In this study, the mean (SD) physical score was 45.6 (9.45) and the mean (SD) mental score was 38 (14.5) adjusted for Australian norms. An SF-12 Physical Component Summary Score or Mental Component Summary Score ≤40 represents moderate to severe disability.
There are multiple tools used to measure quality of life and functional outcomes after survival from OHCA5; one systematic review found over 50 functional and quality of life outcome measurement tools highlighting the lack of consensus in this area.5 Factors affecting use of any assessment tool include the tool's proven validity, the availability of national norms data for that tool, whether timing of follow-up using the tool introduces variability and whether precardiac arrest health is accounted or adjusted for in postcardiac arrest outcomes assessment. Also relevant is the cost of the tool including training of interviewers, the time required to administer the tool as well as the license fee. Elliott et al 5 in their systematic review of quality of life and other patient-centred outcomes after cardiac arrest survival make specific reference to the Health Utilities Index 3 as being reliable, reproducible and valid in a variety of populations as well as to the advantages of the SF 36 and the EQ-5D. They recommend urgent attention be given to developing a consensus on methods to measure OHCA outcomes in the following areas: health-related quality of life, affective and post-traumatic stress symptoms, cognitive dysfunction and health economics.5 They highlight the need for standardisation of the follow-up and assessment intervals and the need for an appropriate comparator group to contextualise the findings.
The CPC is notable for its simplicity and ease of use being ascertainable from the hospital record but it is a blunt instrument and does not determine major issues such as whether that patient was able to return to work or longer term outcomes. Accurate data are important in this area as it informs treatment decisions and prognostication. It is also important to measure the impact of changes in resuscitation algorithms, therapeutic hypothermia, interventional cardiology and antiarrhythmia interventions, the impact of which may not be captured by survival alone.30
This study has a number of limitations. Memory disturbance in survivors of OHCA has been reported in 62%31 in one study and 74%32 in another. However, this is difficult to determine using a telephone interview. The Neurobehavioural Cognitive Status Examination33 used in previous studies is not amenable to being performed by telephone, may take 45 min to perform at the bedside and has a license fee. None of the tools used in our study directly measure memory though some patients did mention it as an issue.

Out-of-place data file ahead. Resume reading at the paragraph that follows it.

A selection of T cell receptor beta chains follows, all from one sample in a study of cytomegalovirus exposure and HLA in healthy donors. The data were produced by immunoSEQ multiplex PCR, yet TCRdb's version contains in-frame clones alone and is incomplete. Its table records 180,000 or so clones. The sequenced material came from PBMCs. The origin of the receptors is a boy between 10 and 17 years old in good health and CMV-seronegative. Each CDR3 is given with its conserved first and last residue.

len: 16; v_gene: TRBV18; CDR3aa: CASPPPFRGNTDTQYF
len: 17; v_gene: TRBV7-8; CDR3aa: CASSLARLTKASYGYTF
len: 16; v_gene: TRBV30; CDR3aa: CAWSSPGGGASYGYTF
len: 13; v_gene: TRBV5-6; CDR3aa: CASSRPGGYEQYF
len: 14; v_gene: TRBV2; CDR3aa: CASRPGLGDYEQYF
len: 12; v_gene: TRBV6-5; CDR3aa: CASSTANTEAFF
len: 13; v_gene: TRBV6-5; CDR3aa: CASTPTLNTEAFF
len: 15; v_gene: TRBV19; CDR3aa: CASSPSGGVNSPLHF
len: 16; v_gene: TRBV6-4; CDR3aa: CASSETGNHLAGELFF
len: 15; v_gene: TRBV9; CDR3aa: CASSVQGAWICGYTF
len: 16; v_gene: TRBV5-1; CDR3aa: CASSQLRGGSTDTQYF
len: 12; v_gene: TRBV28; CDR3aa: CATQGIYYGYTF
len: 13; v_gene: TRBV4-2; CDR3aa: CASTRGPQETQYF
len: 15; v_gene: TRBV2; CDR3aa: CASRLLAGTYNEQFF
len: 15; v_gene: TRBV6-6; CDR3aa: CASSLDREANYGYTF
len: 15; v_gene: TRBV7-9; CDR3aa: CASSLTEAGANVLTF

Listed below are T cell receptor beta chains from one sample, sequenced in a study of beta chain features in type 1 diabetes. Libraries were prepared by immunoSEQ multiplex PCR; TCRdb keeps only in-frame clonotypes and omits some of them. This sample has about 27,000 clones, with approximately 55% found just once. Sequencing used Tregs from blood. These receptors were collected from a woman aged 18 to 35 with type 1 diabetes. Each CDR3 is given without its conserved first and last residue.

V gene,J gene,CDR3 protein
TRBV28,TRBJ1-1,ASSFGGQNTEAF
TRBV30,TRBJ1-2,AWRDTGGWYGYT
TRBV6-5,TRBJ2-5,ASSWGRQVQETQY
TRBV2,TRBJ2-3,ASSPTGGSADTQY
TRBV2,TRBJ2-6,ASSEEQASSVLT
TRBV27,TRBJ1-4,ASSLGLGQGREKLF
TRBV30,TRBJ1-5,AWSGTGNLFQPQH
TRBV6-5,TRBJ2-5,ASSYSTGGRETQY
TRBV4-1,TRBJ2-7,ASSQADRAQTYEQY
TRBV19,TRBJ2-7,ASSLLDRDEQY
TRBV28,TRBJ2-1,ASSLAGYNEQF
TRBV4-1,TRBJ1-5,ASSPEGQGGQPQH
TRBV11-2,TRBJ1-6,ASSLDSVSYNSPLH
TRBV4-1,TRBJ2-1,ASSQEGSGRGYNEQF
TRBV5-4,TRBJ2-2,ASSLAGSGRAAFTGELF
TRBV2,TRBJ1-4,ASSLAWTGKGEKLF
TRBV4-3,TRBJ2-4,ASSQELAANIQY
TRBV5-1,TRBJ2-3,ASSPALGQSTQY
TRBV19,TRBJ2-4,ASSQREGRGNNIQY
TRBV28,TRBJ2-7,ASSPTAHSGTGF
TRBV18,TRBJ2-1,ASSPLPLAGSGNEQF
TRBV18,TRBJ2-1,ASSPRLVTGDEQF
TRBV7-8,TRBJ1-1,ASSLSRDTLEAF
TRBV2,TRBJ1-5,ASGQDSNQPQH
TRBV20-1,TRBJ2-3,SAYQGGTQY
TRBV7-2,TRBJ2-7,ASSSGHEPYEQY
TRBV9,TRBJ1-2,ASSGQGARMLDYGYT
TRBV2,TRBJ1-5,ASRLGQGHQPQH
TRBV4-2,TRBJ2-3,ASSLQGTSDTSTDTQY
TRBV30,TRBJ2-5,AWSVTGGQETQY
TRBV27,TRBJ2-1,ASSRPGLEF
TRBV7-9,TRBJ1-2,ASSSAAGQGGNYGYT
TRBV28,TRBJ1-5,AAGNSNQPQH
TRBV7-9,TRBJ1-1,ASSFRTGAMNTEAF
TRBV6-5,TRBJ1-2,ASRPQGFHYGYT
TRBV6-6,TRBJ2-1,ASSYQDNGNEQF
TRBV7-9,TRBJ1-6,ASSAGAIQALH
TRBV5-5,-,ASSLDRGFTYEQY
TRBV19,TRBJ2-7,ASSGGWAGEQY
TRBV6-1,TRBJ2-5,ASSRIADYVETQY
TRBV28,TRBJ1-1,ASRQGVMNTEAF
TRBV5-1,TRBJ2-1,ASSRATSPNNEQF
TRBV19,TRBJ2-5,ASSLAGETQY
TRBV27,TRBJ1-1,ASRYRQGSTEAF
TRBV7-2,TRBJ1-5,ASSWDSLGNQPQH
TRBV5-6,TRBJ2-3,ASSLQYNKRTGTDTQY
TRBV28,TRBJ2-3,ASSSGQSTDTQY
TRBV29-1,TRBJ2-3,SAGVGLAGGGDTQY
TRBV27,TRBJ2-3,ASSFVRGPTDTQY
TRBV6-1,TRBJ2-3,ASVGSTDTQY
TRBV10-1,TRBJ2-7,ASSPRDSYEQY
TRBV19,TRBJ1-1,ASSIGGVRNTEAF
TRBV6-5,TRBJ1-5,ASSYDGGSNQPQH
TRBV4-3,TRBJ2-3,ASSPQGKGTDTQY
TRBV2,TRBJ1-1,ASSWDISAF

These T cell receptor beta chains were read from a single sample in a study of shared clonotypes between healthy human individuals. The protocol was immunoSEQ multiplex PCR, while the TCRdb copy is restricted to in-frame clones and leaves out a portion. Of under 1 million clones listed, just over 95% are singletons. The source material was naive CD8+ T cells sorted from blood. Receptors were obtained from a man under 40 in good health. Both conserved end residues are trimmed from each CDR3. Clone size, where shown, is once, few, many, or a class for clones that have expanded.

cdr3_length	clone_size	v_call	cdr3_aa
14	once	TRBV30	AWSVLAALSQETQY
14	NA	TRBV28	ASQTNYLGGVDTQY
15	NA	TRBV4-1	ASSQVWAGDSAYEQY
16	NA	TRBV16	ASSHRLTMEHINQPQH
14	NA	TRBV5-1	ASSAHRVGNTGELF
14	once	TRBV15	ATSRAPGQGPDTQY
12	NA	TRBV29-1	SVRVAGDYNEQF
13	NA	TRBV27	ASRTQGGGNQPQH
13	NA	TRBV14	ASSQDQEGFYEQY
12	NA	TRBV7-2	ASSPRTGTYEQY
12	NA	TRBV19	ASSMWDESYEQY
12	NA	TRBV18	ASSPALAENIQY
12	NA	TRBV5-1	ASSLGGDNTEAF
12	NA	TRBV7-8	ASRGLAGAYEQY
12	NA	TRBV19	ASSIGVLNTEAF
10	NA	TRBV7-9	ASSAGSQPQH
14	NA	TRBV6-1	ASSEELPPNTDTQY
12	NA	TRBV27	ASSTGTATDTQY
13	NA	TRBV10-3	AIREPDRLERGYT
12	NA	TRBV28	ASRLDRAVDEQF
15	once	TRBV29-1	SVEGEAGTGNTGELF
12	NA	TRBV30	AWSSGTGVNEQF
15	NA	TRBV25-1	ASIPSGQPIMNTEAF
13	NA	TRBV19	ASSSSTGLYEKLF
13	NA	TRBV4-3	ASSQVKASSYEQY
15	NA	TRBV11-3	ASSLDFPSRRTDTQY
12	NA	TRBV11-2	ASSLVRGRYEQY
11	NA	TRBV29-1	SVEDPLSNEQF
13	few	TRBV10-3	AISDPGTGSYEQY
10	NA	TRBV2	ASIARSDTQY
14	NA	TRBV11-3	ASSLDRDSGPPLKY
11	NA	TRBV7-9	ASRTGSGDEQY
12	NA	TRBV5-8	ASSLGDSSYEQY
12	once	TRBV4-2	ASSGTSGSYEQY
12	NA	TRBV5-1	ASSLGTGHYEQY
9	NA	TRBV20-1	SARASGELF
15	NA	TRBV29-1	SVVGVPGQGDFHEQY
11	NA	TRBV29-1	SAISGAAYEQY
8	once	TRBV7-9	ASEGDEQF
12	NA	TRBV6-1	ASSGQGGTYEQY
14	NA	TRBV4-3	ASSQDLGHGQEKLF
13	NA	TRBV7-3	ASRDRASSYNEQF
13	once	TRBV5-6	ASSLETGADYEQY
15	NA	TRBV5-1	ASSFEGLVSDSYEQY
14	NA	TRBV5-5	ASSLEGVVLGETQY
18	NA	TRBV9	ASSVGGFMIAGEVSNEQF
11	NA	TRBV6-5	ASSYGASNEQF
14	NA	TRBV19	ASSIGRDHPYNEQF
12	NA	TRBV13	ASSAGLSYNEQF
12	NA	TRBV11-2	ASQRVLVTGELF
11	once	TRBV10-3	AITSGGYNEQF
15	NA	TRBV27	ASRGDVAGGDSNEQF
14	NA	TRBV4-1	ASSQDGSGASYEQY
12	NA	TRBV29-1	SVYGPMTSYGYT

We were only able to complete telephone follow-up on 56 patients (53%). Young adults are a difficult group to follow-up owing to their high likelihood of moving location, particularly given that the follow-up for this study ranged from 2.7 to 8.6 years. Drug overdose and attempted suicide are over-represented in this patient group10 many of whom may be reluctant to discuss the incident later. In some instances, the contact details in the hospital chart were incomplete; this may be because accurate identification of unconscious OHCA patients at the point of entry to the hospital may be uncertain. Also, the SF-12 Health Survey is recommended for large group epidemiological studies (>n=200) where information on the SF-36 Health Survey Summary Scores is required; it cannot be answered by proxy. Nevertheless, because of our staff familiarity with this tool, and the ease of telephone administration, this tool was used notwithstanding the limitations of its use in a smaller study.
Because inhospital data were not collected, the impact of postadmission treatments was not measured in this study.
The majority of young adults who survive cardiac arrest have good functional and quality of life outcomes. While telephone follow-up is feasible in the young adult survivors of cardiac arrest, loss to follow-up is common. The major determinant of good long-term functional recovery was ventricular fibrillation as the initial cardiac rhythm.
Marian Lodder, Vanessa Barnes and VACAR staff. Ambulance Victoria paramedics. Paul Jennings, Belinda Gabbe, Ann Sutherland, Ceridwyn Freeman, Department of Epidemiology and Preventive Medicine. Monash University.
Funding Dr C Deasy was supported by a Monash University overseas PhD student scholarship during this project.
Competing interests None.
Ethics approval Ethics approval was provided by the Monash University Human Research Ethics Committee.
Provenance and peer review Not commissioned; externally peer reviewed.